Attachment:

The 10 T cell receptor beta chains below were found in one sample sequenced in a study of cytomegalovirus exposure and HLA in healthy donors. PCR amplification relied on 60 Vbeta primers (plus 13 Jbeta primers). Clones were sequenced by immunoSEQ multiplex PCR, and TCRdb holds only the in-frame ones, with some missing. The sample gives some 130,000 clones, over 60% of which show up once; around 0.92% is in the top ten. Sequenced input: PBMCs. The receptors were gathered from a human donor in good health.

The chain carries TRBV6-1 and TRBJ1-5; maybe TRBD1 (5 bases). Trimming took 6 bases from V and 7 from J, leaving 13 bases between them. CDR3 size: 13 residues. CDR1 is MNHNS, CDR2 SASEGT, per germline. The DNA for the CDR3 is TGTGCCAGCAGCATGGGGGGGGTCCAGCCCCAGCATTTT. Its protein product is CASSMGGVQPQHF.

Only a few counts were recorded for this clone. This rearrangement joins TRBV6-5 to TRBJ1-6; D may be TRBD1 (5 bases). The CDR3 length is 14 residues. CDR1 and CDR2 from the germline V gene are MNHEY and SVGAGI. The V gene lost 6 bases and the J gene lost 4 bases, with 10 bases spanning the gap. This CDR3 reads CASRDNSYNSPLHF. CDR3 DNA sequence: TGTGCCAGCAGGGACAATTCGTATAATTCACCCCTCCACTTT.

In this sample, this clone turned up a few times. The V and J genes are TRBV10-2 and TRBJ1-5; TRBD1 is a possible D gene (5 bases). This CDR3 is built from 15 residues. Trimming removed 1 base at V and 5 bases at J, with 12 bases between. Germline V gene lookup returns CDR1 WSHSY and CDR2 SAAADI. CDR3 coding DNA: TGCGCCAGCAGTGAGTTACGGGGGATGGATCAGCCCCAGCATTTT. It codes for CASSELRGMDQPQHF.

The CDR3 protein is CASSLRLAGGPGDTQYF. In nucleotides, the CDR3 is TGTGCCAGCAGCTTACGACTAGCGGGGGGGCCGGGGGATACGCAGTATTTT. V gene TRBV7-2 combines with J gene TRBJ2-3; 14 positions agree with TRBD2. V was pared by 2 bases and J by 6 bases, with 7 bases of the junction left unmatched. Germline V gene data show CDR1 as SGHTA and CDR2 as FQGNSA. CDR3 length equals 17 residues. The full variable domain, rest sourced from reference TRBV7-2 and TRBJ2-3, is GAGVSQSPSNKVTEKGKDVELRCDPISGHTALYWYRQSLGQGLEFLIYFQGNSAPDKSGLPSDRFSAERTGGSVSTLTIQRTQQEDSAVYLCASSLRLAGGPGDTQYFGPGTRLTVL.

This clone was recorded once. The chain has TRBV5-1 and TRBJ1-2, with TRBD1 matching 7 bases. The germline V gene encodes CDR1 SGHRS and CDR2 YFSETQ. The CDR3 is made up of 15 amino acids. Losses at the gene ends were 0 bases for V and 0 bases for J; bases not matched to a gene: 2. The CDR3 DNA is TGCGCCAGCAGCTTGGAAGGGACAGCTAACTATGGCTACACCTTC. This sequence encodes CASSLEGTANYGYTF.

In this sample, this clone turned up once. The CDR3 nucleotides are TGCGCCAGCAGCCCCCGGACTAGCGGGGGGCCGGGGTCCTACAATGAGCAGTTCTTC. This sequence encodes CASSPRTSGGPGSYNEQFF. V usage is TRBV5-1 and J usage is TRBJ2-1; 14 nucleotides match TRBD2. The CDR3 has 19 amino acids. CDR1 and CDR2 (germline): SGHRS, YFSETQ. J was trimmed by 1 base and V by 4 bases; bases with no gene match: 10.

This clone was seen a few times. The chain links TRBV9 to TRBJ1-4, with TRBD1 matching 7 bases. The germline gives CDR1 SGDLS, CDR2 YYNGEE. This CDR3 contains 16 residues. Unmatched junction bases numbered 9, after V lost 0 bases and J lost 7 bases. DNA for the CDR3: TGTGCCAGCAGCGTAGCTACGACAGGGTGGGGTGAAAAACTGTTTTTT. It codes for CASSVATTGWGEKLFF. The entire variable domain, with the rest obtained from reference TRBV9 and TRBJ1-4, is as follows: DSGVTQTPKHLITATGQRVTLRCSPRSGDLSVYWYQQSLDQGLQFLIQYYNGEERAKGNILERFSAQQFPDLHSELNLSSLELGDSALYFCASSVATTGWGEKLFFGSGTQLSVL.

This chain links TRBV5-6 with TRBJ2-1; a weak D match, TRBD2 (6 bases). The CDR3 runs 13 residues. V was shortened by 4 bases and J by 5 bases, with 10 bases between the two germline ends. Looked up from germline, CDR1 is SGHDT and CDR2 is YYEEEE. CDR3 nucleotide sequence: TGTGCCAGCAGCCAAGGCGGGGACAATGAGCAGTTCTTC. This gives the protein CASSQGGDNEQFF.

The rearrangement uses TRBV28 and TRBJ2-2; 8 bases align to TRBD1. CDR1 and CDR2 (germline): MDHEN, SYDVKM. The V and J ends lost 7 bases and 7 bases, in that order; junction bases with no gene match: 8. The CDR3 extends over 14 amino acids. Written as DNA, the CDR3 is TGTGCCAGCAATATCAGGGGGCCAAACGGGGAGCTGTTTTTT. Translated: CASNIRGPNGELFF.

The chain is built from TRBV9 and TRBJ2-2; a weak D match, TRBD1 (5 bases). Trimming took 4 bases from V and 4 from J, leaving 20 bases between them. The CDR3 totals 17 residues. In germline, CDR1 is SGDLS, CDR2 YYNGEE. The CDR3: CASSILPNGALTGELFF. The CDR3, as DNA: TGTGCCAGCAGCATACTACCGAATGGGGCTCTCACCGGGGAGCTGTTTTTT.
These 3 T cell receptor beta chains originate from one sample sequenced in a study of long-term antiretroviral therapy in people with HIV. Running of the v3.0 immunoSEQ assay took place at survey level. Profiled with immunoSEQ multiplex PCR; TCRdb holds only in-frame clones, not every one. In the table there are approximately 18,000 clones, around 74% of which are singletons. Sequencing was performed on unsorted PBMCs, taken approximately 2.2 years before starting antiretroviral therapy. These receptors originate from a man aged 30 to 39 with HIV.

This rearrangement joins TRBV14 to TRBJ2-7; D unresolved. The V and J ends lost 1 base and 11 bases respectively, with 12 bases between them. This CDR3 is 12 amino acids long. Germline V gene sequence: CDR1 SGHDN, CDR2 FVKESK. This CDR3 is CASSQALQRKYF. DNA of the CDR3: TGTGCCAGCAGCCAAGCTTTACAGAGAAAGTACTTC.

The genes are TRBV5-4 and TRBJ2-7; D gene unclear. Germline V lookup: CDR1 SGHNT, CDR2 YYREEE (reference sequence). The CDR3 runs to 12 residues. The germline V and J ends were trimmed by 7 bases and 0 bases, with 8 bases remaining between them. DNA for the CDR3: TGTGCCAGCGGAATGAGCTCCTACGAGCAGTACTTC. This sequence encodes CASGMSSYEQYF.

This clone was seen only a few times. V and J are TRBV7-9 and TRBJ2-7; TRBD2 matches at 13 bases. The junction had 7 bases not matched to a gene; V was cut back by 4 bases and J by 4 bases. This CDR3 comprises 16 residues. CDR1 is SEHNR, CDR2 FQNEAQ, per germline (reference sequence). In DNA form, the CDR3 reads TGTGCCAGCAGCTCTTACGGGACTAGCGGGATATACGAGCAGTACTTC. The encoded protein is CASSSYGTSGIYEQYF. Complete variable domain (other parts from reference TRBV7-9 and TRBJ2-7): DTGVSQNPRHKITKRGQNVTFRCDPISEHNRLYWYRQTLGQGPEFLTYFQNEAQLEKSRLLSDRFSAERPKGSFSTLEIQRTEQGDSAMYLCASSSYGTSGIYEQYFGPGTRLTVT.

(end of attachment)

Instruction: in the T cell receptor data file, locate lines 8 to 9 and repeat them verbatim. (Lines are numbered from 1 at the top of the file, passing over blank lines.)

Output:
This clone was seen a few times. The chain links TRBV9 to TRBJ1-4, with TRBD1 matching 7 bases. The germline gives CDR1 SGDLS, CDR2 YYNGEE. This CDR3 contains 16 residues. Unmatched junction bases numbered 9, after V lost 0 bases and J lost 7 bases. DNA for the CDR3: TGTGCCAGCAGCGTAGCTACGACAGGGTGGGGTGAAAAACTGTTTTTT. It codes for CASSVATTGWGEKLFF. The entire variable domain, with the rest obtained from reference TRBV9 and TRBJ1-4, is as follows: DSGVTQTPKHLITATGQRVTLRCSPRSGDLSVYWYQQSLDQGLQFLIQYYNGEERAKGNILERFSAQQFPDLHSELNLSSLELGDSALYFCASSVATTGWGEKLFFGSGTQLSVL.

This chain links TRBV5-6 with TRBJ2-1; a weak D match, TRBD2 (6 bases). The CDR3 runs 13 residues. V was shortened by 4 bases and J by 5 bases, with 10 bases between the two germline ends. Looked up from germline, CDR1 is SGHDT and CDR2 is YYEEEE. CDR3 nucleotide sequence: TGTGCCAGCAGCCAAGGCGGGGACAATGAGCAGTTCTTC. This gives the protein CASSQGGDNEQFF.